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Book Reviews

Mental Health in a Multi-Ethnic Society: A Multidisciplinary Handbook, 2nd ed

Pedro Ruiz, MD

Published: November 15, 2010

Mental Health in a Multi-Ethnic Society: A Multidisciplinary Handbook, 2nd ed

edited by Suman Fernando and Frank Keating. Routledge Taylor and Francis Group, Oxford, United Kingdom, 2009, 299 pages, $39.95 (paper).

The second edition of Mental Health in a Multi-Ethnic Society is a comprehensive text focusing on relevant issues within the field of mental health such as culture, race, and the provision of mental health services in multiethnic communities. This new edition depicts quite well the changes that have taken place in the United Kingdom during the last decade insofar as the mental health field is concerned. Special attention is also given to the mental health care of women, families, refugees, and asylum seekers.

This book is divided into 4 sections. The first focuses on the current situation in mental health as it affects the black and minority ethnic communities in England from a diverse point of view. The second section addresses the recent changes that have taken place in the mental health care of black and minority ethnic communities in a sensible and equitable manner. The third section nicely describes the models of services that have proven to be effective insofar as the current mental health needs of black and minority ethnic communities are concerned; also, these models are discussed as examples of acceptance within the sociopolitical context of the modern British society. Finally, section 4 summarizes the lessons learned and their application vis-à -vis future generations.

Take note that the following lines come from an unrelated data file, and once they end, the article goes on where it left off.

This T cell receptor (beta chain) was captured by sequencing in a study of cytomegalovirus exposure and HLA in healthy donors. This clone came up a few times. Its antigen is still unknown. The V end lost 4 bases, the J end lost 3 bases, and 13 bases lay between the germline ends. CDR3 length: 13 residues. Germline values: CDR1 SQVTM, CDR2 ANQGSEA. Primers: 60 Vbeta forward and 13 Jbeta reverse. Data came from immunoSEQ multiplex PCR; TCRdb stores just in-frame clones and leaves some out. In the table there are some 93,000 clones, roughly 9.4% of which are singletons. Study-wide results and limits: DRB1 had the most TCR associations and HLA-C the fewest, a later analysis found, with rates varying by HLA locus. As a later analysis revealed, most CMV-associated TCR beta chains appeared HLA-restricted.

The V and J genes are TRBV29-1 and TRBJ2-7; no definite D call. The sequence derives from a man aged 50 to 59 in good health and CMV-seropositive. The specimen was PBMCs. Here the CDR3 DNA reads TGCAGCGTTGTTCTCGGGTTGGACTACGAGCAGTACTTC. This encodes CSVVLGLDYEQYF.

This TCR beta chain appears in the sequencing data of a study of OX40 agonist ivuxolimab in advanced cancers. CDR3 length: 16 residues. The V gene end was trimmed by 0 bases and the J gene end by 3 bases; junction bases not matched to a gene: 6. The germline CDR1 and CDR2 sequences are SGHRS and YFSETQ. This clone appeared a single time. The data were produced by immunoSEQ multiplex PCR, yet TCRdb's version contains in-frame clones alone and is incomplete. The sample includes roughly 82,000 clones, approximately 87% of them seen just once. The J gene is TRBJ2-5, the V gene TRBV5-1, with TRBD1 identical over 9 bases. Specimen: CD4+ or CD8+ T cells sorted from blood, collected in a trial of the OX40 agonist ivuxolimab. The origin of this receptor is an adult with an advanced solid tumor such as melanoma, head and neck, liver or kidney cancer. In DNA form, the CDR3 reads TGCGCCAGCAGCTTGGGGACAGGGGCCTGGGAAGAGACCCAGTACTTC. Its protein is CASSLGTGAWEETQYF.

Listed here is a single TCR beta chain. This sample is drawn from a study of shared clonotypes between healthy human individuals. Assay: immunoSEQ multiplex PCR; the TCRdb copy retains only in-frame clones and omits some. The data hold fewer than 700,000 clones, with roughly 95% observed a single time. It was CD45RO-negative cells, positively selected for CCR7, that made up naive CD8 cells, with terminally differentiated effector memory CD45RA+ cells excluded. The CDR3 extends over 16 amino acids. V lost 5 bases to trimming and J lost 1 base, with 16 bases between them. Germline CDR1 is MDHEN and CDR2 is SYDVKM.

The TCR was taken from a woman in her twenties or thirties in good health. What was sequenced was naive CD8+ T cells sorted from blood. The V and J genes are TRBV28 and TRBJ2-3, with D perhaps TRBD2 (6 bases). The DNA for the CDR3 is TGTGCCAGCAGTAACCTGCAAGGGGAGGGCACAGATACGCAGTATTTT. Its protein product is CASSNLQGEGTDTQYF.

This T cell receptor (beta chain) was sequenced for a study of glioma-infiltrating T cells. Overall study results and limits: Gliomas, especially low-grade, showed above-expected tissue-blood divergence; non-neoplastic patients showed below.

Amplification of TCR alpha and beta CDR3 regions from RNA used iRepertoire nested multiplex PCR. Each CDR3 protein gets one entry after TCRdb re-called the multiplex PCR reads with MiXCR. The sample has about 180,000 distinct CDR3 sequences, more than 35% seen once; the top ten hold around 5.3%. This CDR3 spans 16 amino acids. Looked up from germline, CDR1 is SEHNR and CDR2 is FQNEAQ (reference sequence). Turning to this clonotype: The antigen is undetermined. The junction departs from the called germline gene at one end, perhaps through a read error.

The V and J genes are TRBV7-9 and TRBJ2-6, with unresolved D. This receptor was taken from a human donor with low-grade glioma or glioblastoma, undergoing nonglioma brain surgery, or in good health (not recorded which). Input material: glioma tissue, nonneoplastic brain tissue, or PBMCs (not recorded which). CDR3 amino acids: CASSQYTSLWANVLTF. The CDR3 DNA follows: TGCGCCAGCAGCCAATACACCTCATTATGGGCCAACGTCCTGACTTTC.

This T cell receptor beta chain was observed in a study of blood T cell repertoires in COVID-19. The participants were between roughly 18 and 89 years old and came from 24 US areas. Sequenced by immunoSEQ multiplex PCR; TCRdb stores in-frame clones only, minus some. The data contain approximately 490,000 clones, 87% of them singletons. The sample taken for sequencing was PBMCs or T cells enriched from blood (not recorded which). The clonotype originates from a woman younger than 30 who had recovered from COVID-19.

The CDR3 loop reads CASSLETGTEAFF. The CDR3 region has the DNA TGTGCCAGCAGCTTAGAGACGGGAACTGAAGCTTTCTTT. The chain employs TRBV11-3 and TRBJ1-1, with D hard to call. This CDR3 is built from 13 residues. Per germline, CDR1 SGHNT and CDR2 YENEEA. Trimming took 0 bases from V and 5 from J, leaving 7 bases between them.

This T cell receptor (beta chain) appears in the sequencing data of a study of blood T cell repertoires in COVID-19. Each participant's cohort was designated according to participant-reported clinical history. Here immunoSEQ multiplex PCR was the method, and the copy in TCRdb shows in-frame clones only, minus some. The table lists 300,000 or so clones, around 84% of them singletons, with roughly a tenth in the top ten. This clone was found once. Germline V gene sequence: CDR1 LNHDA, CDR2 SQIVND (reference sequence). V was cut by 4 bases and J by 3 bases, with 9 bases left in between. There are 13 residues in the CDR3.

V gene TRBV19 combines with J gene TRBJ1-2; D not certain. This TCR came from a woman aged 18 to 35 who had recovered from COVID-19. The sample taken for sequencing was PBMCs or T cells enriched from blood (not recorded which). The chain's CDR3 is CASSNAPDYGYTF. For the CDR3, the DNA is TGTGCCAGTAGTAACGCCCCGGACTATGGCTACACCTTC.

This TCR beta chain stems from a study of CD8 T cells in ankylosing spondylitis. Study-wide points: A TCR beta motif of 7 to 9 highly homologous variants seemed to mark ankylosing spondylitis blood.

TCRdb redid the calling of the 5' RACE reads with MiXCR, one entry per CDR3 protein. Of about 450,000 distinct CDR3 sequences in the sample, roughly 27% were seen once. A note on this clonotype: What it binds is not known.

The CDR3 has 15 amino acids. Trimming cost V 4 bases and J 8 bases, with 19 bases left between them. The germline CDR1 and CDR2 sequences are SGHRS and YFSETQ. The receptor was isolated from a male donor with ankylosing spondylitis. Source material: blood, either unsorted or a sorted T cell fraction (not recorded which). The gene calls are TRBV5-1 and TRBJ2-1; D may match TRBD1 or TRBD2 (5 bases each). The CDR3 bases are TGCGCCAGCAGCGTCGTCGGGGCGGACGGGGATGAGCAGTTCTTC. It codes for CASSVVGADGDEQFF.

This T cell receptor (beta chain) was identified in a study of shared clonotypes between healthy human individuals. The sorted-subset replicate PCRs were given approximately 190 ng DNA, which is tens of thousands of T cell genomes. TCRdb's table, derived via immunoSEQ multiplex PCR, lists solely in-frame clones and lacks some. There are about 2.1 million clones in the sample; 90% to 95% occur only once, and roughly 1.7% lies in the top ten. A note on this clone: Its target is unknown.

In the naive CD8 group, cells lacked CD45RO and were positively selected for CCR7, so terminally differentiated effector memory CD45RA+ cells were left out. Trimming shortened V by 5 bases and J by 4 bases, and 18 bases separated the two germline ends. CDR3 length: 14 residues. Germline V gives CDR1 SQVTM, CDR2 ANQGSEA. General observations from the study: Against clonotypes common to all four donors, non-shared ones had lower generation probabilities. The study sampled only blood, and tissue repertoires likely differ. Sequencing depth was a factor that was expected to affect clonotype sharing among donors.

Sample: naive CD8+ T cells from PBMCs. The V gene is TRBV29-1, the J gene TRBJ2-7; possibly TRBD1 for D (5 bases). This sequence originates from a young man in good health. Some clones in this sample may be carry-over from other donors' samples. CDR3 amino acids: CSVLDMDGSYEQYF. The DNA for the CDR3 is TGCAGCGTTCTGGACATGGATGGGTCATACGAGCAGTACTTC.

Obviously, British society has changed a great deal since the first edition of this book was published in 1995. While the inequalities faced by the black and minority ethnic communities in England still exist, more relevant information about the mental health care in these communities is now available. The expression of racism vis-à -vis these communities has also changed a great deal. In England, society at large tries to promote "community cohesiveness" rather than "counteracting discrimination" (p 3). The statutory system for the delivery of mental health services has also significantly changed during the last decade and a half. Many large mental hospitals have closed, and a variety of effective community-based programs, early intervention teams, and crisis teams have been developed; additionally, thoughts about the meanings of culture and multiculturalism have emerged during the last 2 decades. Mental health-oriented training of professionals other than psychiatrists has also emerged; these educational efforts are primarily oriented toward social workers and psychologists.

In summary, the second edition of this book provides excellent descriptions of the changes in the mental health system in the United Kingdom in the past 10 to 15 years, with major emphasis on the black and minority ethnic communities.

Pedro Ruiz, MD

Author affiliations: Department of Psychiatry and Behavioral Sciences, University of Miami Miller School of Medicine, Florida. Potential conflicts of interest: None reported.

Volume: 71

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